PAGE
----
29 Aug 2022 – The Passion of Saint John the Baptist

29 Aug 2022 – The Passion of Saint John the Baptist

1st Reading: Jeremiah 1:17-19

Like Jeremiah, we must speak out against domineering rulers

But as for you, gird up your loins; stand up and tell them everything that I command you. Do not break down before them, or I will break you before them.

And I for my part have made you today a fortified city, an iron pillar, and a bronze wall, against the whole land, against the kings of Judah, its princes, its priests, and the people of the land. They will fight against you; but they shall not prevail against you, for I am with you, says the Lord, to deliver you.

Responsorial: from Psalm 70

R./: I will sing your salvation

In you, O Lord, I take refuge;
let me never be put to shame.
In your justice rescue me, free me:
pay heed to me and save me. (R./)

Be a rock where I can take refuge,
a mighty stronghold to save me;
for you are my rock, my stronghold.
Free me from the hand of the wicked. (R./)

It is you, O Lord, who are my hope,
my trust, O Lord, since my youth.
On you I have leaned from my birth,
from my mother’s womb you have been my help. (R./)
My lips will tell of your justice
and day by day of your help.
O God, you have taught me from my youth
and I proclaim your wonders still. (R./)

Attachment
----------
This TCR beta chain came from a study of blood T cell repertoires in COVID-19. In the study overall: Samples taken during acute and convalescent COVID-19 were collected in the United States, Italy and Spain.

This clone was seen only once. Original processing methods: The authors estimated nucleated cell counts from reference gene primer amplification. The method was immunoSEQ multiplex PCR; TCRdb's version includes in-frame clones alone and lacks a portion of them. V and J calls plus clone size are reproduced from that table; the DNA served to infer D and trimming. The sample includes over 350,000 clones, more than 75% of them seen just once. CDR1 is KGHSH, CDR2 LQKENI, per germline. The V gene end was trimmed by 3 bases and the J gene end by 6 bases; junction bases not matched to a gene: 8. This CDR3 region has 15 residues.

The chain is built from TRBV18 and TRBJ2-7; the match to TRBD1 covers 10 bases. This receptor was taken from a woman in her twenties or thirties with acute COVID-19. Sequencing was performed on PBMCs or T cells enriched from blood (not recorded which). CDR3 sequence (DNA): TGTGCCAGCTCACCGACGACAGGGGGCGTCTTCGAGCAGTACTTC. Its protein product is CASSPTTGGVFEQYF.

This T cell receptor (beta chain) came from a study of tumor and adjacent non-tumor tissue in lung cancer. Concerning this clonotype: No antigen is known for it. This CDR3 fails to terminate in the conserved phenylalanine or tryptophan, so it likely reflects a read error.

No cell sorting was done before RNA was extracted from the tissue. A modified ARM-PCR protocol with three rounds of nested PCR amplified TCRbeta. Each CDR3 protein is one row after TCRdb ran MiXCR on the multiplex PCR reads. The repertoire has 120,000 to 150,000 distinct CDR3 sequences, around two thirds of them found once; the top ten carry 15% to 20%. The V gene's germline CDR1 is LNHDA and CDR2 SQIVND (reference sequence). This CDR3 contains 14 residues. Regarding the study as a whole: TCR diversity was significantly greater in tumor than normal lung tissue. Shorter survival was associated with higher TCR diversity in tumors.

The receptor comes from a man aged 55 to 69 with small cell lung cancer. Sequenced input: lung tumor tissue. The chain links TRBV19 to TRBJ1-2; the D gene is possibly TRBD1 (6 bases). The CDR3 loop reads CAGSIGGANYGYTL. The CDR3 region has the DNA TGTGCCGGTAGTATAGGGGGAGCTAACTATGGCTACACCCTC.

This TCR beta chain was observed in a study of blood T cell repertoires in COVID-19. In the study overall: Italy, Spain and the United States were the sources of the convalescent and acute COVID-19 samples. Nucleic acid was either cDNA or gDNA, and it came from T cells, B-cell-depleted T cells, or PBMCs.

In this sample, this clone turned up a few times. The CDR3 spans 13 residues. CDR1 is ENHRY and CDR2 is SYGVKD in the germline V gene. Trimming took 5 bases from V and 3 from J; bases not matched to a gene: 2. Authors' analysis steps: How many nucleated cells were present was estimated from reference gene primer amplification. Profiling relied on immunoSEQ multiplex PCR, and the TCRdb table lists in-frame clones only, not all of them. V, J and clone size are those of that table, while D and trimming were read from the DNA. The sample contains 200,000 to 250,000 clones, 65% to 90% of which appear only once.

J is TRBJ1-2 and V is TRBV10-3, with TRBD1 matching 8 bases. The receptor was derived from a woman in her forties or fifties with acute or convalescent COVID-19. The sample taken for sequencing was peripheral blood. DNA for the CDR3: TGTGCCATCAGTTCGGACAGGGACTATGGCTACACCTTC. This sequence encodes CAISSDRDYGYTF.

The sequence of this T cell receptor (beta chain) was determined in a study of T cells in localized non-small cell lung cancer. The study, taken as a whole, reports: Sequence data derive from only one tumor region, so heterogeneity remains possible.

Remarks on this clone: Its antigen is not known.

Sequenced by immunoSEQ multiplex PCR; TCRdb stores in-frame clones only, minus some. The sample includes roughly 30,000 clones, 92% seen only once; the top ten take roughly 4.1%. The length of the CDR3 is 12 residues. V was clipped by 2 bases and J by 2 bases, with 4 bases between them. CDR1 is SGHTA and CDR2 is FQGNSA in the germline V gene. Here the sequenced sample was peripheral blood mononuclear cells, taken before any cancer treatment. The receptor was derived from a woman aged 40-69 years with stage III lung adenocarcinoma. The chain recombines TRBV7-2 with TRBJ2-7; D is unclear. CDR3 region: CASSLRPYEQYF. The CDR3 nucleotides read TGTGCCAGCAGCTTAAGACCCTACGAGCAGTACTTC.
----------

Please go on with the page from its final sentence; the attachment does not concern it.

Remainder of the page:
Gospel: Mark 6:17-29

Mark’s grim, laconic account of John the Baptist’s execution

King Herod had sent men who arrested John, bound him, and put him in prison on account of Herodias, his brother Philip’s wife, because Herod had married her. For John had been telling Herod, “It is not lawful for you to have your brother’s wife.” And Herodias had a grudge against him, and wanted to kill him. But she could not, for Herod feared John, knowing that he was a righteous and holy man, and he protected him. When he heard him, he was greatly perplexed; and yet he liked to listen to him. But an opportunity came when Herod on his birthday gave a banquet for his courtiers and officers and for the leaders of Galilee. When his daughter Herodias came in and danced, she pleased Herod and his guests; and the king said to the girl, “Ask me for whatever you wish, and I will give it.” And he solemnly swore to her, “Whatever you ask me, I will give you, even half of my kingdom.” She went out and said to her mother, “What should I ask for?” She replied, “The head of John the baptizer.” Immediately she rushed back to the king and requested, “I want you to give me at once the head of John the Baptist on a platter.” The king was deeply grieved; yet out of regard for his oaths and for the guests, he did not want to refuse her. Immediately the king sent a soldier of the guard with orders to bring John’s head. The man went and beheaded him in the prison, brought his head on a platter, and gave it to the girl. Then the girl gave it to her mother. When his disciples heard about it, they came and took his body, and laid it in a tomb.